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Palestinian officials say death toll rises from expanded Israel military operation | AP News

  

Category:  News & Politics

Via:  kavika  •  9 months ago  •  19 comments

By:   ISABEL DEBRE, JULIA FRANKEL and SAMY MAGDY (AP News)

Palestinian officials say death toll rises from expanded Israel military operation | AP News
Israel has expanded its ground operation in Gaza, sending in tanks and infantry backed by massive strikes from the air and sea.

S E E D E D   C O N T E N T


Multiple explosions could be seen in northern Gaza on Friday night after the Israeli military said that its ground forces would expand its activities in the Hamas-ruled territory. (Oct 27)

Videos 3 Photos 10 By ISABEL DEBRE, JULIA FRANKEL and SAMY MAGDY Share Share

JERUSALEM (AP) — Israel on Saturday expanded its ground operation in Gaza, sending in tanks and infantry backed by massive strikes from the air and sea. Israel's defense minister said that "the ground shook in Gaza" and that the war against the territory's Hamas rulers had entered a new stage.

The bombardment, described by Gaza residents as the most intense of the war, also knocked out most communications in Gaza. This largely cut off the besieged enclave's 2.3 million people from the world, while enabling the Israeli military to control the narrative in the new stage of fighting.

The military released grainy images Saturday showing tank columns moving slowly in open areas of Gaza, many apparently near the border, and said warplanes bombed dozens of Hamas tunnels and underground bunkers. The underground sites are a key target in Israel's campaign to crush the territory's ruling group after its bloody incursion into Israel three weeks ago.

"We moved to the next stage in the war," Defense Minister Yoav Gallant said in remarks broadcast Saturday. "Last evening, the ground shook in Gaza. We attacked above ground and underground. ... The instructions to the forces are clear. The campaign will continue until further notice."

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His comments signaled a gradual ramping up toward what is expected to evolve into an all-out ground offensive in northern Gaza.

Early in the war, Israel amassed hundreds of thousands of troops along the border. Until now, troops had conducted brief nightly ground incursions before returning to Israel.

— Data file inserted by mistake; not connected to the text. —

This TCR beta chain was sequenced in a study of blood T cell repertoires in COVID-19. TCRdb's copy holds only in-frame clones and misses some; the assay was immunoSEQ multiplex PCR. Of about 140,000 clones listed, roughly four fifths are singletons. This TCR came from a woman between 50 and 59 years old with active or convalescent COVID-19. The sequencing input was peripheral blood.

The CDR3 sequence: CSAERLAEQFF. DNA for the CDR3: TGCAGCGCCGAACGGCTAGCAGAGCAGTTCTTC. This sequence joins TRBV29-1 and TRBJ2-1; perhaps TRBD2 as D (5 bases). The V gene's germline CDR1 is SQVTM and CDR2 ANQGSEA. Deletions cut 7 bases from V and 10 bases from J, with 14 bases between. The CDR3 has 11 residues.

The Palestinian death toll in Gaza on Saturday rose to just over 7,700 people since Oct. 7, with 377 deaths reported since late Friday, according to the Gaza Health Ministry. A majority of those killed have been women and minors, the ministry said.

Ministry spokesman Ashraf al-Qidra told reporters that the disruption of communications has "totally paralyzed" the health network. Residents had no way of calling ambulances, and emergency teams were chasing the sounds of artillery barrages and airstrikes to search for people in need.

A Palestinian sits in his damaged home after an Israeli airstrike in Khan Younis, southern Gaza Strip, Friday, Oct. 27, 2023. (AP Photo/Fatima Shbair)

An estimated 1,700 people remain trapped beneath the rubble, according to the health ministry, which has said it bases its estimates on distress calls it received.

Some civilians were using their bare hands to pull injured people from the rubble and loading them into personal cars or donkey carts to rush them to the hospital. In a video posted by local news media, Palestinians were sprinting down a ravaged street with a wounded man covered in the dust of a building's collapse while he winced, eyes shut, on a stretcher. "Ambulance! Ambulance!" the men shouted as they shoved the stretcher into the back of a pickup truck and shouted at the driver, "Go! Go!"

Some Gaza residents traveled by foot or car to check on relatives and friends. "The bombs were everywhere, the building was shaking," said Hind al-Khudary, a journalist in central Gaza and one of a few people with cellphone service. "We can't reach anyone or contact anyone. I do not know where my family is."

Read more What is Gaza's Ministry of Health and how does it calculate the war's death toll?These numbers show the staggering toll of the Israel-Hamas war

Israel says its strikes target Hamas fighters and infrastructure and that the militants operate from among civilians, putting them in danger.

The World Health Organization appealed to "the humanity in all those who have the power to do so to end the fighting now" in Gaza. "There are more wounded every hour. But ambulances cannot reach them in the communications blackout. Morgues are full. More than half of the dead are women and children," it said in a statement, and it expressed "grave concerns" about reported bombardment near hospitals in the northern half of Gaza.